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Articles > Turkey and the World > Talking Turkey about Armenian genocide


By Tim Giannuzzi
For The Calgary Herald

If you want an ugly reminder of the past to stay there, you shouldn't throw a fit whenever someone brings it up. This is a lesson Turkey ought to learn sometime.

The world's freest and best-developed mostly Muslim democracy has a very large skeleton in its closet, one to which it has lately been drawing a great deal of attention, despite harbouring a strong desire that everyone forget about it completely. That lingering remnant would be the Armenian genocide.

In the spring of 1915, the First World War was in its second year, while the Ottoman Empire, the precursor to modern Turkey, was on its sickbed and none too likely to get up again. Believing that their Armenian inhabitants constituted a potential fifth column which would work against the Central Powers (the alliance to which the Ottomans belonged), prominent Ottoman politicians devised a deportation scheme which provided cover for an organized attempt at mass extermination. As many as 1.5 million Armenians met horrid ends.

Turkey has always denied any systematic murder and prefers to ascribe the deaths to the chaos swirling around the Ottoman Empire's last days, but reams of historical evidence would say otherwise.

Various countries and groups have taken up the cause of historical truth and recent weeks have brought more of the same. Three weeks past, the Parliament of Catalonia, in Spain, recognized the genocide. Two weeks ago, the Foreign Affairs Committee of the U.S. House of Representatives squeaked out a resolution (by one vote) which labels the killings as genocide and last week, Sweden's parliament, the Riksdag, passed a similar measure.

Turkey reacted to the moves as it always does, recalling its ambassadors, cancelling conclaves and hinting grimly about the damage each country has done to its standing with the Turks. The Swedish and American governments, which each opposed the motions, appear to believe this, with the former calling the vote a mistake and the latter, in the form of the White House, promising to prevent the bill from passing.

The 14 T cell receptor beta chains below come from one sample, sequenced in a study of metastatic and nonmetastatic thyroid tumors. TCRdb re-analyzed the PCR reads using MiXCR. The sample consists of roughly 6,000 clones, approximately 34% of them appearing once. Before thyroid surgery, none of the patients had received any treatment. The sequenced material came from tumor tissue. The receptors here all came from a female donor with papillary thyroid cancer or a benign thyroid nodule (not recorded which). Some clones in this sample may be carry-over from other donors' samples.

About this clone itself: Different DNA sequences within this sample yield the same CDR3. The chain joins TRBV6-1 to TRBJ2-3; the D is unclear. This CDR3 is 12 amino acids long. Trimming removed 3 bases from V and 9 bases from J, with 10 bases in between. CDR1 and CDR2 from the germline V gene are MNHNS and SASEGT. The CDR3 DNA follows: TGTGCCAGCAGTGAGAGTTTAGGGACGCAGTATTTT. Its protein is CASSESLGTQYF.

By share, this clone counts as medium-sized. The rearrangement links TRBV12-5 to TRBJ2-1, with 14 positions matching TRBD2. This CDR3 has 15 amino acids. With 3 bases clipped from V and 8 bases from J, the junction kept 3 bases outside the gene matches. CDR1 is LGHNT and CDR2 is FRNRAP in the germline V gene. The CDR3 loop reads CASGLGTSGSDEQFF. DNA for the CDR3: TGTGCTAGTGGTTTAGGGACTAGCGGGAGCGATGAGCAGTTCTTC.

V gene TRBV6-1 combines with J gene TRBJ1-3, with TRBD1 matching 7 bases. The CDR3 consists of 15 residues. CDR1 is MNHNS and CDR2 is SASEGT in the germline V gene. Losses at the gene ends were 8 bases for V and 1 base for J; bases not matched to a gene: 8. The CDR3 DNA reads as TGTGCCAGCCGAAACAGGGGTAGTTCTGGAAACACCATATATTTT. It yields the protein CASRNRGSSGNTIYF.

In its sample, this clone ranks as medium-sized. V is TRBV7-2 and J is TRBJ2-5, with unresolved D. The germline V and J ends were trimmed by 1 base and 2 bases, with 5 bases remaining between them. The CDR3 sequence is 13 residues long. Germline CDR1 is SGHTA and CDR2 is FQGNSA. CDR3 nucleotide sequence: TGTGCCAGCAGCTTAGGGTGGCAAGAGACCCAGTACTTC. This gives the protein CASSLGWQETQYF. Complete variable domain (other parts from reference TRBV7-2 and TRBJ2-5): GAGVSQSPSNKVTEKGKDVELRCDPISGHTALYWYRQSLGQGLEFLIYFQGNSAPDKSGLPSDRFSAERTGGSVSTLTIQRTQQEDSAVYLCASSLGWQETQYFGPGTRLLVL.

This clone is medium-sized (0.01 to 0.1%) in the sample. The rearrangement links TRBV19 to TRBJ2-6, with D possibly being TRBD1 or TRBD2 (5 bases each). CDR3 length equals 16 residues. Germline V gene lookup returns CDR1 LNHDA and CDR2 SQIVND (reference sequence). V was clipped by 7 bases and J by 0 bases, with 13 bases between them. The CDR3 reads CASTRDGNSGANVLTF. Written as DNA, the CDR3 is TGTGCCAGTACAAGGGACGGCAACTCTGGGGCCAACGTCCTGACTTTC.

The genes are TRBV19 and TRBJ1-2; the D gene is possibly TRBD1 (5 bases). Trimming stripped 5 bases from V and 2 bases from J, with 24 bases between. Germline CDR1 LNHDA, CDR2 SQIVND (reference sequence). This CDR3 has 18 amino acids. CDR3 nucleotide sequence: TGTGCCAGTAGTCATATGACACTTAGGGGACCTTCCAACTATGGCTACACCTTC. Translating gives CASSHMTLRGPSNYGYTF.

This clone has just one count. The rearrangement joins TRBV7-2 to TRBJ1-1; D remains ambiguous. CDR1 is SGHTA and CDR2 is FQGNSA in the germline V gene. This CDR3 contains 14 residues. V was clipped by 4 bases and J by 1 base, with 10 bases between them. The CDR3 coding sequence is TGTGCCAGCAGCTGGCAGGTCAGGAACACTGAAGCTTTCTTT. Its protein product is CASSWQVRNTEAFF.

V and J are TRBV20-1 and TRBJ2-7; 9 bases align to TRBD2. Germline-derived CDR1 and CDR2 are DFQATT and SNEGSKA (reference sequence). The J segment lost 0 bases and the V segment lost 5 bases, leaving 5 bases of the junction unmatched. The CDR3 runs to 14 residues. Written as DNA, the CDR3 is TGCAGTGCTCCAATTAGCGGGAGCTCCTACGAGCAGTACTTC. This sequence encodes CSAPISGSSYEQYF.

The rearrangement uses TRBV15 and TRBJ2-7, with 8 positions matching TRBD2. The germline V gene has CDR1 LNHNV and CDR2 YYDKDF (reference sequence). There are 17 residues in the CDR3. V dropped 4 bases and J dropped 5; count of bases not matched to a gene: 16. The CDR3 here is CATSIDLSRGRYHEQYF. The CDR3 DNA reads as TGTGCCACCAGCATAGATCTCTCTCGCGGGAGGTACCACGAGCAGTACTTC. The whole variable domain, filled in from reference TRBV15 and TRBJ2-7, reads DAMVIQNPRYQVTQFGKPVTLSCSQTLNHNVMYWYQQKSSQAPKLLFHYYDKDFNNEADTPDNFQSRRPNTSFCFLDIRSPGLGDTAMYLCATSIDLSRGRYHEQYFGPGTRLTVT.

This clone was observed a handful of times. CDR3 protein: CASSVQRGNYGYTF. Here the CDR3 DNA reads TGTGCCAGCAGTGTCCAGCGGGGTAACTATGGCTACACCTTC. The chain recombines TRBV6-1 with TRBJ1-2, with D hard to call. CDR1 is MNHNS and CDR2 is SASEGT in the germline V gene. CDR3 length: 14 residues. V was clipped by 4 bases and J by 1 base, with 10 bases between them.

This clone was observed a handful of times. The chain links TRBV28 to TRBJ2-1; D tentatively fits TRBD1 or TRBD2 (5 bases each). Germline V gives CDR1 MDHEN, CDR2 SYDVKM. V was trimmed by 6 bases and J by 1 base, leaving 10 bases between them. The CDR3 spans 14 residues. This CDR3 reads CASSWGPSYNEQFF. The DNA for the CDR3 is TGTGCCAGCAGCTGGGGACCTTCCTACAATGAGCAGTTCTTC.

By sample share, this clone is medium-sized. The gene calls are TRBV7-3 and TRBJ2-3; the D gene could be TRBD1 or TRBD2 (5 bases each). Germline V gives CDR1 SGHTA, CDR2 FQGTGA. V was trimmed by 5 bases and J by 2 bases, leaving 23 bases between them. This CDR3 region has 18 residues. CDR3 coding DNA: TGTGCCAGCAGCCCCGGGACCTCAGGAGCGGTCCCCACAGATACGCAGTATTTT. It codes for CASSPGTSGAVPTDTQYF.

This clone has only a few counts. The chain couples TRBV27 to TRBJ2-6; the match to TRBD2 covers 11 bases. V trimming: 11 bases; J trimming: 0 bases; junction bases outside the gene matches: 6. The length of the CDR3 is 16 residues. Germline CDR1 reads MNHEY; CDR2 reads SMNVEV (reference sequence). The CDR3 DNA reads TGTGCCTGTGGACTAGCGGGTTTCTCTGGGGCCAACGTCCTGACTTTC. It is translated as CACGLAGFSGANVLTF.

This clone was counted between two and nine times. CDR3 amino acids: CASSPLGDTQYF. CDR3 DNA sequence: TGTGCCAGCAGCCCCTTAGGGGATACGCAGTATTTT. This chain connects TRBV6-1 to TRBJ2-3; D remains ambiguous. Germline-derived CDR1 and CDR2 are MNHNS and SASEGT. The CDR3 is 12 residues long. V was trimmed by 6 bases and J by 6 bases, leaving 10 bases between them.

The usual arguments cited for toeing Turkey's line are its strategic importance as a bridge between East and West (potentially as a member of the European Union) as a transit point for Central Asian oil pipelines, and the country's NATO membership (Turkey has the alliance's second-biggest army and its Incirlik base is a major staging area for U.S. efforts in Iraq). Dire things will happen, it is often said, if Turkey is crossed over this issue. At the very least, its slowly improving relations with Armenia will be hurt, although these have stalled recently anyways.

Most of this is bunk. Canada officially recognized the Armenian genocide in 2004 with insignificant consequences, as have nearly two dozen other countries, and the Harper government ought to encourage more nations to follow suit. While the Turks bluster and bellow, they are not about to damage themselves by alienating their most powerful allies just to distort the truth.

Turkey's chances of joining the EU are slim since most Europeans and an increasing number of Turks don't want to see it happen, while Incirlik is of diminishing importance as the U.S. draws down in Iraq. The Turks are not about to give up the revenues they earn from the pipelines, nor do they want a Russia-like reputation for erratic behaviour, which would encourage potential customers to look elsewhere. There are too many oil-rich competitors (like Canada) who could potentially fill the gap.

Aside from the harm recognition of the Armenian genocide would do to their puffed-up nationalist preconceptions, Turkish opposition centres on fears of being forced to pay hefty compensation to their victims' descendants. They can put their minds at ease. There is no interest in forcing Turkey to make reparations, not least because plenty of other countries have self-inflicted historical black marks which would get undesired attention if they pushed Turkey to literally pay for its crimes. In this case, a hug and a handshake will work fine.

Timothy Giannuzzi is a Calgary writer specializing in foreign affairs.

Source: The Calgary Herald, 18 March 2010

Added: Friday, April 02, 2010
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